Good morning. Today, we will conclude out look at J. Edwin Orr's article: "Prayer and Revival". The revival in Wales was significant and was used by God far beyond the borders of Wales. The last line of the article reminds us that we must not stop praying for revival.
Praying for Revival
That movement lasted for a generation, but at the turn of the century there was need of awakening again. A general movement of prayer began, with special prayer meetings at Moody Bible Institute, at Keswick Conventions in England, and places as far apart as Melbourne, Wonsan in Korea, and the Nilgiri Hills of India. So all around the world believers were praying that there might be another great awakening in the twentieth century.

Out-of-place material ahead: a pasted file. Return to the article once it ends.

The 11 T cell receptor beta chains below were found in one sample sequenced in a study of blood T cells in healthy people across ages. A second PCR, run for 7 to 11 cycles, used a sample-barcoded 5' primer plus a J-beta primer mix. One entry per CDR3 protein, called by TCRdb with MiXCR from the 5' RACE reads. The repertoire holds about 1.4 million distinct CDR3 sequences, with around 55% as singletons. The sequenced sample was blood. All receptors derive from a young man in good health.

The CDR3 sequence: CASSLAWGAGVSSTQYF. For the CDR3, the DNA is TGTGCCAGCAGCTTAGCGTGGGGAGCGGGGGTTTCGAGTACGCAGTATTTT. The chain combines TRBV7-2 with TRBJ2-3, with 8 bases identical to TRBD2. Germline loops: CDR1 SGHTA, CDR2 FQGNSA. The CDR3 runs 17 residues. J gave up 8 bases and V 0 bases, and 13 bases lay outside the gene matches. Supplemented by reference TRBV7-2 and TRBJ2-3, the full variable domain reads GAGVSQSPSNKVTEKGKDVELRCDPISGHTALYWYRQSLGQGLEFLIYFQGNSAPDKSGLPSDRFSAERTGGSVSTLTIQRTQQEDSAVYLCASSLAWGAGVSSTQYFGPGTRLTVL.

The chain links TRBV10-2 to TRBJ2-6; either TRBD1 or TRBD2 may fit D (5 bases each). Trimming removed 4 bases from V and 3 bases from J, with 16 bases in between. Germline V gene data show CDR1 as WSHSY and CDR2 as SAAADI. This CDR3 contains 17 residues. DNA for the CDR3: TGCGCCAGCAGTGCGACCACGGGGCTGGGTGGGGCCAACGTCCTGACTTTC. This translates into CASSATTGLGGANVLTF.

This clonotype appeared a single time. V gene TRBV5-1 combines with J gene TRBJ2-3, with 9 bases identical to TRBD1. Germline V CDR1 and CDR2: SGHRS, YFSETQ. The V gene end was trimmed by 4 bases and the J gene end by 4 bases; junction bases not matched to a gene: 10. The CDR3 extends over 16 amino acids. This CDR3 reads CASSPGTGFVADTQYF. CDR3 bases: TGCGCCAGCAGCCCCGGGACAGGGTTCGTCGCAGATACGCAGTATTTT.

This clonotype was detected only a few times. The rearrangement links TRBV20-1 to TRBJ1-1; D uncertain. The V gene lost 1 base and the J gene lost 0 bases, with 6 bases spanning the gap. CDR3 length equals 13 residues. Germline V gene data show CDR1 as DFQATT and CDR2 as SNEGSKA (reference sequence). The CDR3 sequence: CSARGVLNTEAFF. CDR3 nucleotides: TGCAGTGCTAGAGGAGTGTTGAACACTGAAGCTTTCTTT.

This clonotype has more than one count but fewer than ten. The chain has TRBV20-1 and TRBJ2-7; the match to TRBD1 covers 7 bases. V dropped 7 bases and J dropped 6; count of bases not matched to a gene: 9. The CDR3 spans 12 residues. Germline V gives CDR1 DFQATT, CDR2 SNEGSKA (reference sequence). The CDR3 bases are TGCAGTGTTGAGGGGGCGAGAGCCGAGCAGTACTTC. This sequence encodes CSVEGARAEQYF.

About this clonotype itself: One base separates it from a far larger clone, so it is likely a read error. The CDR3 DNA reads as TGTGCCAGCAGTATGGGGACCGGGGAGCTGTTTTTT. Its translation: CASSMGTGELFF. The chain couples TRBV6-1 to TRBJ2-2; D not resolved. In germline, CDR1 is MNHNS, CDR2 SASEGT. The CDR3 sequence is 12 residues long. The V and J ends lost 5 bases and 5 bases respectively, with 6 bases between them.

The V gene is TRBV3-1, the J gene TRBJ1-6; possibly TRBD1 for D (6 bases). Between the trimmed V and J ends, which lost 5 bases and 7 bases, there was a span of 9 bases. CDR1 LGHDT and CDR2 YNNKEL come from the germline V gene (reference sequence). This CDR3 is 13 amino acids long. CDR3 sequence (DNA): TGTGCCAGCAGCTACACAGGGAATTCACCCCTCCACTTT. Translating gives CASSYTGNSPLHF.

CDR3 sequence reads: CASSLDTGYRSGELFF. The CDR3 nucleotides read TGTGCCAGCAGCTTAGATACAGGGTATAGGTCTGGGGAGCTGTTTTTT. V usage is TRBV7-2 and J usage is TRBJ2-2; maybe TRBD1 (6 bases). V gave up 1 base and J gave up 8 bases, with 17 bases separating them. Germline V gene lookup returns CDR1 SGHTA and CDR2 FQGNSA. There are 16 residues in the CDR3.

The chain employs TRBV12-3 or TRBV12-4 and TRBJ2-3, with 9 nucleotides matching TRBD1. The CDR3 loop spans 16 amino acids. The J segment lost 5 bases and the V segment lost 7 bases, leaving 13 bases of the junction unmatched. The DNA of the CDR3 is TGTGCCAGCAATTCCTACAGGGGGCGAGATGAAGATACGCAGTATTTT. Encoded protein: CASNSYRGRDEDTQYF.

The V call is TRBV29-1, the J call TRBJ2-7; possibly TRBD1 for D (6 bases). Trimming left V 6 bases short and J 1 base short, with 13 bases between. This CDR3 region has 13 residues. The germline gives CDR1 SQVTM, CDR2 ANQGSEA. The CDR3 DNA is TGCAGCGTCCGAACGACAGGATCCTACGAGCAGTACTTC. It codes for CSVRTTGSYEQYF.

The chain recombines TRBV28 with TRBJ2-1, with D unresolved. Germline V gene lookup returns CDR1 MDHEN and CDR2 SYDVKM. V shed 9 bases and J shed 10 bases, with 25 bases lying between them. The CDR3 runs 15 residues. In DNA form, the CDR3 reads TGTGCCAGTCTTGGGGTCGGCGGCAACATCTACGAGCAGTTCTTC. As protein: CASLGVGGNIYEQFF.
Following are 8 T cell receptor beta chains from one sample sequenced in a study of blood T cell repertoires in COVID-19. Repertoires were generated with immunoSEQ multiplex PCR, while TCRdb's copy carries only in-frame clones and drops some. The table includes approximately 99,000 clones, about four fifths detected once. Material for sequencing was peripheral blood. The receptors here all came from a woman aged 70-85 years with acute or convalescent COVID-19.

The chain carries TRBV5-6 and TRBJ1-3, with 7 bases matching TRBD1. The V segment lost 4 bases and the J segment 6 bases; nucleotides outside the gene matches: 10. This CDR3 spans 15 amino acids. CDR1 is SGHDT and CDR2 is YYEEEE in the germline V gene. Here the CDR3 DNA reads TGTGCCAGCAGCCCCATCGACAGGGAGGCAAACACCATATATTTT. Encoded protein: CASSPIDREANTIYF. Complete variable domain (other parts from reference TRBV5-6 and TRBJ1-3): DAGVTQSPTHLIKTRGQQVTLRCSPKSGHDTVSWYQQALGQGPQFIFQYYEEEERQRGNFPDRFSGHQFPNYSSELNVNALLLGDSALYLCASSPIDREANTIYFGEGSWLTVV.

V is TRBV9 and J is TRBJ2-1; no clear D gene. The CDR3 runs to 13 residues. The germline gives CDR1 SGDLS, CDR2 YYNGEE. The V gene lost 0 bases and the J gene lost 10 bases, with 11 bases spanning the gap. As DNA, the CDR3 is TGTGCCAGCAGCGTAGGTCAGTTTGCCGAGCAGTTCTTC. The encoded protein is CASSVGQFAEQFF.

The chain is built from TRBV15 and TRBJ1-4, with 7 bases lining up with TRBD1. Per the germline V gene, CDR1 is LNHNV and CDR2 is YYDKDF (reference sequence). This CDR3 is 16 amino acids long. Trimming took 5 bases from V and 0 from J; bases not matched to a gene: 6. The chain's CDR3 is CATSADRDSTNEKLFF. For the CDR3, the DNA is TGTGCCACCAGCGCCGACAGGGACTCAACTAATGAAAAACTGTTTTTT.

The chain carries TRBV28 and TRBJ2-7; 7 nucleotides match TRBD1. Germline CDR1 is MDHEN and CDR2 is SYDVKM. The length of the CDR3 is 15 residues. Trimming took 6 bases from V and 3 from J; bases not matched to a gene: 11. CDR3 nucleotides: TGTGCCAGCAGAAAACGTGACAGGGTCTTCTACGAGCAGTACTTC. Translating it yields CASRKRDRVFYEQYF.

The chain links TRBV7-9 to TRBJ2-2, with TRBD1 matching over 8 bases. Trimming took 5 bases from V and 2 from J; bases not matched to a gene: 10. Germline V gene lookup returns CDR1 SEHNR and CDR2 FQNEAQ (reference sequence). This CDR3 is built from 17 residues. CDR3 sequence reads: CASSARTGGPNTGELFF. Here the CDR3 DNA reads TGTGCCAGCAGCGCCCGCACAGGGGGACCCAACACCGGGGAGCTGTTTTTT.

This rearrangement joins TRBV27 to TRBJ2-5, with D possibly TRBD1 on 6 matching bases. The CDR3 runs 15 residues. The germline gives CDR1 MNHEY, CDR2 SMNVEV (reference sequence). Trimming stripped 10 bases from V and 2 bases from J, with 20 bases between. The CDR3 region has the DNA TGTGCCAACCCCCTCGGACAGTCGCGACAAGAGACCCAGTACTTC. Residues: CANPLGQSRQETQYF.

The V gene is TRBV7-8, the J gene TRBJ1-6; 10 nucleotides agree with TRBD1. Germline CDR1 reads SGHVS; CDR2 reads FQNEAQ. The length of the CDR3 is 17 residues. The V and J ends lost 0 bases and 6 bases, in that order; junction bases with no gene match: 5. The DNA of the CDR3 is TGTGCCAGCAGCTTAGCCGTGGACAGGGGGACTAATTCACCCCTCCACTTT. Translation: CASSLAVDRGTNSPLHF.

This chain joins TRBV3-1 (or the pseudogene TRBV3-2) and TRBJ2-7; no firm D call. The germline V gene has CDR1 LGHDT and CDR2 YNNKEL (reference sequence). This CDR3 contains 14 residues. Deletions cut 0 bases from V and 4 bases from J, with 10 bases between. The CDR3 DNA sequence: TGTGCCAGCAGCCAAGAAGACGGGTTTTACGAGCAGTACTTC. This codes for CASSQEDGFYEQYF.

In the revival of 1905, I read of a young man who became a famous professor, Kenneth Scott Latourette. He reported that, at Yale in 1905, 25% of the student body were enrolled in prayer meetings and in Bible study. As far as churches were concerned, the ministers of Atlantic City reported that of a population of fifty thousand there were only fifty adults left unconverted. Take Portland in Oregon: two hundred and forty major stores closed from 11 to 2 each day to enable people to attend prayer meetings, signing an agreement so that no one would cheat and stay open. Take First Baptist Church of Paducah in Kentucky: the pastor, an old man, Dr J. J. Cheek, took a thousand members in two months and died of overwork, the Southern Baptists saying, 'a glorious ending to a devoted ministry.' That is what was happening in the United States in 1905. But how did it begin?